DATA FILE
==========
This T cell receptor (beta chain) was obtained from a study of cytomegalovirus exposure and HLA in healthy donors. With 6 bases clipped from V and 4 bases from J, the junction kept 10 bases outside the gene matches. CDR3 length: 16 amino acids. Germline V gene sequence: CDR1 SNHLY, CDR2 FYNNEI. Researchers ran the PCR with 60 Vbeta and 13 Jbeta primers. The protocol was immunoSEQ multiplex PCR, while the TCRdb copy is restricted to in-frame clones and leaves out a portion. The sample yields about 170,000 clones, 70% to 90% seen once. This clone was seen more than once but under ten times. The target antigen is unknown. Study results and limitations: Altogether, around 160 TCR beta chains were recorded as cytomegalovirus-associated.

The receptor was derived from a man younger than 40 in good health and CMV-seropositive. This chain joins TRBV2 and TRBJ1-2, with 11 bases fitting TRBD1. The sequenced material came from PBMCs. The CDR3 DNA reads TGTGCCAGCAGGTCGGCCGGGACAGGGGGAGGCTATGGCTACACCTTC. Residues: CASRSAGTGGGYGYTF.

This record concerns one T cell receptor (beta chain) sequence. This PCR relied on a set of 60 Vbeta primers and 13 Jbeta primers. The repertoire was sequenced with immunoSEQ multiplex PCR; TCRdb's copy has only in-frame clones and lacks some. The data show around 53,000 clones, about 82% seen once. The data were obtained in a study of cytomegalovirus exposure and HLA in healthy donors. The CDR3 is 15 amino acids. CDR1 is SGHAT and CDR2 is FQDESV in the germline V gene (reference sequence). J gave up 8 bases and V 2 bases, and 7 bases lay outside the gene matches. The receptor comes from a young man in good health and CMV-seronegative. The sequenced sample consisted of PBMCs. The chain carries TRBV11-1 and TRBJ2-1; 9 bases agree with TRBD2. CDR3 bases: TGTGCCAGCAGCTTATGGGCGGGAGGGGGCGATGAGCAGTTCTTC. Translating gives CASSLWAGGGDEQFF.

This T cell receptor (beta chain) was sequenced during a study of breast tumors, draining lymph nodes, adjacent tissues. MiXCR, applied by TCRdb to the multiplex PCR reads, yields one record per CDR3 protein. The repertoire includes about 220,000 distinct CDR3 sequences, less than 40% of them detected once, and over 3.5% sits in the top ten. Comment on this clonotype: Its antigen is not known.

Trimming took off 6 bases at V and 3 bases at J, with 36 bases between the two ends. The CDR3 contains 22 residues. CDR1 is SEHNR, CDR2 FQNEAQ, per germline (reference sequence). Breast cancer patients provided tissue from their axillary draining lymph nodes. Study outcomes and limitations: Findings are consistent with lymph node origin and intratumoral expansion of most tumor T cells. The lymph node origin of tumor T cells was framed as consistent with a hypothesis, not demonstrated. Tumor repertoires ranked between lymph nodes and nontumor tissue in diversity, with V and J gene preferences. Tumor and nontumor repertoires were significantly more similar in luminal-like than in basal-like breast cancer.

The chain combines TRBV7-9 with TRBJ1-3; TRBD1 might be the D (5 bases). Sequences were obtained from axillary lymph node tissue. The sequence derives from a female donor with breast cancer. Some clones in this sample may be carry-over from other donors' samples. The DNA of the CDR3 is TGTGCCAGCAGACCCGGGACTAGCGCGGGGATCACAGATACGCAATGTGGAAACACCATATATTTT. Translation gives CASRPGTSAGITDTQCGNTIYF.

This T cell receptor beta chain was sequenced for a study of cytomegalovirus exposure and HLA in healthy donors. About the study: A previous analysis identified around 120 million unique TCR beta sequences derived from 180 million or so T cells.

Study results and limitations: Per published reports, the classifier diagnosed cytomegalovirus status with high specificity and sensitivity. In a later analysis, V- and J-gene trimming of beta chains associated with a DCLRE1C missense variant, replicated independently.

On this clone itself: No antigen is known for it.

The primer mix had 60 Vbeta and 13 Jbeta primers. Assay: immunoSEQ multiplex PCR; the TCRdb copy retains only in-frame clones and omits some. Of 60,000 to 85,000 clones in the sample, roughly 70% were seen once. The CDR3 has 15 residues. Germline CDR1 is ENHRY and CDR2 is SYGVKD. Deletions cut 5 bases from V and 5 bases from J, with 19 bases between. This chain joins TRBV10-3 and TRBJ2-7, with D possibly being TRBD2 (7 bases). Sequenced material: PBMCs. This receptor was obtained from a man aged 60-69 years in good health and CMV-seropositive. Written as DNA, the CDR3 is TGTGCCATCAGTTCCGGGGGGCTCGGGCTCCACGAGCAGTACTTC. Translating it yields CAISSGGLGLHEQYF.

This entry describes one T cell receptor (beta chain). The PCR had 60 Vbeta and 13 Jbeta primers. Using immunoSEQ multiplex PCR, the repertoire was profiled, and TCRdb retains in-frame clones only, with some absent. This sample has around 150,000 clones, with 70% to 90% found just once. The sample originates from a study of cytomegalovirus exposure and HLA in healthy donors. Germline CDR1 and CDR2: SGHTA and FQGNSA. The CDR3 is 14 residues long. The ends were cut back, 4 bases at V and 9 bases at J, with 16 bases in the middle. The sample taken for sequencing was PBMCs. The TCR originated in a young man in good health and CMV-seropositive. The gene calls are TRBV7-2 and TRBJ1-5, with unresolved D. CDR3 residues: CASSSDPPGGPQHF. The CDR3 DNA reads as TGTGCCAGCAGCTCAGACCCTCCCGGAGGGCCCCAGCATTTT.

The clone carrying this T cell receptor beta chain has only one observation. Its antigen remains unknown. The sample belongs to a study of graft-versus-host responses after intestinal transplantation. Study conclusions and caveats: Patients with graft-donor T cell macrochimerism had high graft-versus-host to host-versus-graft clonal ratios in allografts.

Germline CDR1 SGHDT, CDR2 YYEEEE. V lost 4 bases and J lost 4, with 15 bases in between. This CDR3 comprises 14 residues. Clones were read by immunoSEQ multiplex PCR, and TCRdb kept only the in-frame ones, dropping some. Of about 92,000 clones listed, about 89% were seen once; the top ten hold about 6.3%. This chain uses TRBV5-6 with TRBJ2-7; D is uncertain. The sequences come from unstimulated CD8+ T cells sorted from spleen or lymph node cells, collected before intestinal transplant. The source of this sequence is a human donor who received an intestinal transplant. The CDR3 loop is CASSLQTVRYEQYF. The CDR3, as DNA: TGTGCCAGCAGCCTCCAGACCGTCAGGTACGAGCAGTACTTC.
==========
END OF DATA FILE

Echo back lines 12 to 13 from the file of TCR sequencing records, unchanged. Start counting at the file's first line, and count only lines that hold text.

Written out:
The clone carrying this T cell receptor beta chain has only one observation. Its antigen remains unknown. The sample belongs to a study of graft-versus-host responses after intestinal transplantation. Study conclusions and caveats: Patients with graft-donor T cell macrochimerism had high graft-versus-host to host-versus-graft clonal ratios in allografts.

Germline CDR1 SGHDT, CDR2 YYEEEE. V lost 4 bases and J lost 4, with 15 bases in between. This CDR3 comprises 14 residues. Clones were read by immunoSEQ multiplex PCR, and TCRdb kept only the in-frame ones, dropping some. Of about 92,000 clones listed, about 89% were seen once; the top ten hold about 6.3%. This chain uses TRBV5-6 with TRBJ2-7; D is uncertain. The sequences come from unstimulated CD8+ T cells sorted from spleen or lymph node cells, collected before intestinal transplant. The source of this sequence is a human donor who received an intestinal transplant. The CDR3 loop is CASSLQTVRYEQYF. The CDR3, as DNA: TGTGCCAGCAGCCTCCAGACCGTCAGGTACGAGCAGTACTTC.